This means at full capacity a 7,500 watt generator will power 125 60 watt light bulbs (7,500 / 60 = 125). Both my refrigerator and chest freezer draws between 12 and 40 watts each to run, and about 800 watts when starting. My space heater uses 1600 watts, so you want to avoid running things like electric heating devices (space heaters, electric oven, hair dryers etc.).
So to calculate what size generator you will need, simply add up the watt usage all of the devices you will be wanting to run (your emergency necessities) and plan accordingly. A good rule of thumb says that you should never operate a generator at its maximum power output for more than 30 minutes.
This is why a generator’s rated power is usually a more reliable measure of generator power. Rated power is the power that a generator can produce for longer periods of time, which is typically no more than 90% of its maximum power.
Also remember that the more load you put on the generator, the more fuel it will consume. So in an emergency if you have limited fuel you will want to conserve.
For most homes, if you avoid things that produce electric heat, you can easily run all the necessary appliances with a 7,500-watt generator. You may not be able to run everything at the same time (again you can calculate this by adding up the watts as described above). You may need to unplug some appliances to run others, depending on how much power those appliances you.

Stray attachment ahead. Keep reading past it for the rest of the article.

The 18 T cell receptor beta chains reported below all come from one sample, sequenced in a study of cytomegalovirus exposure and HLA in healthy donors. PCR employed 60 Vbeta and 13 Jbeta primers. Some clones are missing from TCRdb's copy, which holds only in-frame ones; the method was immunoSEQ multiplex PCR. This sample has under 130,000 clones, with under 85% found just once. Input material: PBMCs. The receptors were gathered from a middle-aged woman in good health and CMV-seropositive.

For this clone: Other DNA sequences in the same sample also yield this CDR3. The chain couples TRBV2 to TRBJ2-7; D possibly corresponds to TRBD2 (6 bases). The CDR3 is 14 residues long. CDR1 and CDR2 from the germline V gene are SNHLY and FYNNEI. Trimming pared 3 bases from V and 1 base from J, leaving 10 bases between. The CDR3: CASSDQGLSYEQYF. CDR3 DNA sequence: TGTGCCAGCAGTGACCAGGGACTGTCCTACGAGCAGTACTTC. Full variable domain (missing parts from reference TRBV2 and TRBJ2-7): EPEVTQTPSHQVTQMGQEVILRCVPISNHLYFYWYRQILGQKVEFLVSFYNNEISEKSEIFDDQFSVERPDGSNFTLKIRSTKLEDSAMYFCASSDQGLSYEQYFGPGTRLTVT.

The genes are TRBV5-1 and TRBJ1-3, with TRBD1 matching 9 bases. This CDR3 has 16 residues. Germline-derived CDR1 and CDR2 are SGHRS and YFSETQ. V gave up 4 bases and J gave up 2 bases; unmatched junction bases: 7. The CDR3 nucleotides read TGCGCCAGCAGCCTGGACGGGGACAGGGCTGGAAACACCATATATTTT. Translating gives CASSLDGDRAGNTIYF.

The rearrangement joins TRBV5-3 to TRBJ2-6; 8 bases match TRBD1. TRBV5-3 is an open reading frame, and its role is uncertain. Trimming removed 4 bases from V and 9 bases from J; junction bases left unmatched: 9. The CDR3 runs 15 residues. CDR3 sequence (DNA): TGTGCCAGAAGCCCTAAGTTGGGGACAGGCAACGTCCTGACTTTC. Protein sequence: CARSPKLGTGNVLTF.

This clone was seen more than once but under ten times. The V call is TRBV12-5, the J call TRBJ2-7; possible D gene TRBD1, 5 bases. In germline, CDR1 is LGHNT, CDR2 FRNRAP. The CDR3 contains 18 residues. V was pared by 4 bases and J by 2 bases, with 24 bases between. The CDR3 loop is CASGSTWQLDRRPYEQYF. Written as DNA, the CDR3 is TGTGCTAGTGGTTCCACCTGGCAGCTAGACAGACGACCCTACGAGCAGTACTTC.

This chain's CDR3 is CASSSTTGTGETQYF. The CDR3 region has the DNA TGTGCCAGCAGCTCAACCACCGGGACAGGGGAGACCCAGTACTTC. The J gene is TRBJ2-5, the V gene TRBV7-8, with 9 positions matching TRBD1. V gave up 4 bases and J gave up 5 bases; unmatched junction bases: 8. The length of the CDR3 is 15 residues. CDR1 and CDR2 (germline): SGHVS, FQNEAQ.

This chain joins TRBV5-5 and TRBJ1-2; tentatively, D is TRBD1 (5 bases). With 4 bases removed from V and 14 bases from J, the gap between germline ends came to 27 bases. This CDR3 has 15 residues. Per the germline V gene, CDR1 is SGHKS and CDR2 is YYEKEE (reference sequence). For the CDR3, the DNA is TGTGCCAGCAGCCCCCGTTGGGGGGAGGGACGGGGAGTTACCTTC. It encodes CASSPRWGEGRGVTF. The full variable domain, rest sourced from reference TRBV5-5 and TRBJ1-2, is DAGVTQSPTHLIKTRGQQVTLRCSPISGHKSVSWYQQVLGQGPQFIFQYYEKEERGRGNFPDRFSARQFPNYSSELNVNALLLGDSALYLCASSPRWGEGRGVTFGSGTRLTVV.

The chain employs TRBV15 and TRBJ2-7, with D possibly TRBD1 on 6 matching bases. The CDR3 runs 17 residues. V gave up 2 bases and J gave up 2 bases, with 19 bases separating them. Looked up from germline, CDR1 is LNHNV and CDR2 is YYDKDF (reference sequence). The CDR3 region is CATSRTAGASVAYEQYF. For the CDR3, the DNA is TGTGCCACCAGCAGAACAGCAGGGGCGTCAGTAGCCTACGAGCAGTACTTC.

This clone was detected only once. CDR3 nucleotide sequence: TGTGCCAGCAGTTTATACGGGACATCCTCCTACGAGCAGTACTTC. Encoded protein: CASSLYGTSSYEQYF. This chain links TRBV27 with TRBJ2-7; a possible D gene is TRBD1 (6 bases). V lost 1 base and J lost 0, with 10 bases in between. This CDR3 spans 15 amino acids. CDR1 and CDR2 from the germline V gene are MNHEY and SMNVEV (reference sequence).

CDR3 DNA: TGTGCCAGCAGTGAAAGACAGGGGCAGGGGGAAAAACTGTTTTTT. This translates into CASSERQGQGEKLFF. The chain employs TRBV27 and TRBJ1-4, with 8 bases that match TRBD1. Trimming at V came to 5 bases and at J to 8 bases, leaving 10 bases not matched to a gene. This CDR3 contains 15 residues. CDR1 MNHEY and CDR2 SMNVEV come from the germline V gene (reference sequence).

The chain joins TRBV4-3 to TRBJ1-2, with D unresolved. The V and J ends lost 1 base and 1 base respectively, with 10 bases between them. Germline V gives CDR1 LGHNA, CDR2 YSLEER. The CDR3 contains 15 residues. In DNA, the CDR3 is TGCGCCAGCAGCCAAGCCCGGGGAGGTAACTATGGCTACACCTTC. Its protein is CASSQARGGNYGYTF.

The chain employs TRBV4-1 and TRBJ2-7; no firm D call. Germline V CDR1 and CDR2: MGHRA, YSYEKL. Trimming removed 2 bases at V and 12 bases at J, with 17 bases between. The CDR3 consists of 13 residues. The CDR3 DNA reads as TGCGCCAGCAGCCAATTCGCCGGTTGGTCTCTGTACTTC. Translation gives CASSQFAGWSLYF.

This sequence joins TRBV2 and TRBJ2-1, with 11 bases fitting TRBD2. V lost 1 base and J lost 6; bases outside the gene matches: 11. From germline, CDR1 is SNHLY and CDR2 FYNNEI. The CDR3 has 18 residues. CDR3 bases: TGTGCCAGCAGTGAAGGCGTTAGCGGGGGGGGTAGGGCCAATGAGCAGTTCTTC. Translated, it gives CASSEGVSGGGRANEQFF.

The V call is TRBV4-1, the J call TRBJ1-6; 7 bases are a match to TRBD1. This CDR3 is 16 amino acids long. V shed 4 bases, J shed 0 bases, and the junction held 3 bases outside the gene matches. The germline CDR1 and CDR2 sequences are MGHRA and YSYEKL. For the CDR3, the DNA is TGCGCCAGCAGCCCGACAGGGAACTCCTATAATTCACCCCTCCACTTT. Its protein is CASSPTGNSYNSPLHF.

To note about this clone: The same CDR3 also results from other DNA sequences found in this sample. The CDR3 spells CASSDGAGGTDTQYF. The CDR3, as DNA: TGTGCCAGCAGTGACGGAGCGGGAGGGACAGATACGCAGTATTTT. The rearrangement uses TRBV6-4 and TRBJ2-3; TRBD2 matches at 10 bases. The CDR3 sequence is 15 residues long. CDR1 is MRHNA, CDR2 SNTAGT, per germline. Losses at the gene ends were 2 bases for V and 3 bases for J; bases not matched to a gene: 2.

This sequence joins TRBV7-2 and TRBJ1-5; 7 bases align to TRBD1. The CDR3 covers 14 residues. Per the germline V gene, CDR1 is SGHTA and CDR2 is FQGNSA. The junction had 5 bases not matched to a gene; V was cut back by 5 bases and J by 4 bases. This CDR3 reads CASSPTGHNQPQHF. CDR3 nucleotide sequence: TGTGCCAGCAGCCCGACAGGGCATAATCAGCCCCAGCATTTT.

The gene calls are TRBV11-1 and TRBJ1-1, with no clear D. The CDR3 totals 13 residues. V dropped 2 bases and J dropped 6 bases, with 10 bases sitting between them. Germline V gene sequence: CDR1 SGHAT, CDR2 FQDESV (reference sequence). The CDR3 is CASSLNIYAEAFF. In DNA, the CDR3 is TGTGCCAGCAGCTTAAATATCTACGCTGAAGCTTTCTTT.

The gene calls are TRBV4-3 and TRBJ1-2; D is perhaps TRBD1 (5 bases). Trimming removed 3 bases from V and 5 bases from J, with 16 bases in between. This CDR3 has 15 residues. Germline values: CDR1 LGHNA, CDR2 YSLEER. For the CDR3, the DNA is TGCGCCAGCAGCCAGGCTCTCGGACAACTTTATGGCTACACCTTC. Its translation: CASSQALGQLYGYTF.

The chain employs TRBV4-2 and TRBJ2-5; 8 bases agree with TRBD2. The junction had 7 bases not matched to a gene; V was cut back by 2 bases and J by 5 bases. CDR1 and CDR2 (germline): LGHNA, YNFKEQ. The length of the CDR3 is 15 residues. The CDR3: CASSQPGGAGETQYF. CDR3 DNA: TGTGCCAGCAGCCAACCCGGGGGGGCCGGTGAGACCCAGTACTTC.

Another thing to remember is starting wattage. Some devices use more watts to start running than they do once they get going. So you would want to allow enough room for the starting wattage of the different devices when you do your calculation, so that you do not overload your generator. Once the big items are running, if you have to you can then turn on other smaller items.
Example Scenarios: Let’s run through a couple different configurations to show you how many appliances you can run with a 7,500-watt generator. You can also easily do the research and crunch the numbers for your specific needs. Most power companies will offer wattage information about appliances and generator safety tips as well.
Okay. Let’s get started. When the power goes out you are going to want lights, refrigeration, freezer, water heater, well pump and a way to make food. Those are pretty much the basics. Let’s start with these appliances and see how much power they need to operate.
Refrigerator: A typical refrigerator needs 132-192 watts to run (mine is smaller than normal), but needs between 800 to 1,200 watts to start it. If you have a separate freezer, it will be about the same.
Water Heater: An electric water heater element will use between 1,100 and 4,500 watts depending on weather the element is 120 or 240 volts. I could not find how many watts they take to start them. A natural gas water heater takes about 1,500 watts to start the unit, and around 500 or so watts to run.
Furnace: A typical home gas furnace needs between about 500 to 2,400 watts to start, and between about 300 to 900 watts to run, depending on the horsepower of the unit. An electric heat furnace takes between 10,000 to 50,000 watts to run, depending on its size.
Well Pump: A well pump only uses about 150 watts of power; however, it takes a whole lot of power to start it up. In fact, according to my local power company, it takes 1950 watts to start the pump. Yikes, that’s a lot of power. You can see how easily the watts add up.
Electric Oven: A typical modern electric oven can use between 1000 to 5000 watts, with an average using around 2,400 watts on medium to high heat.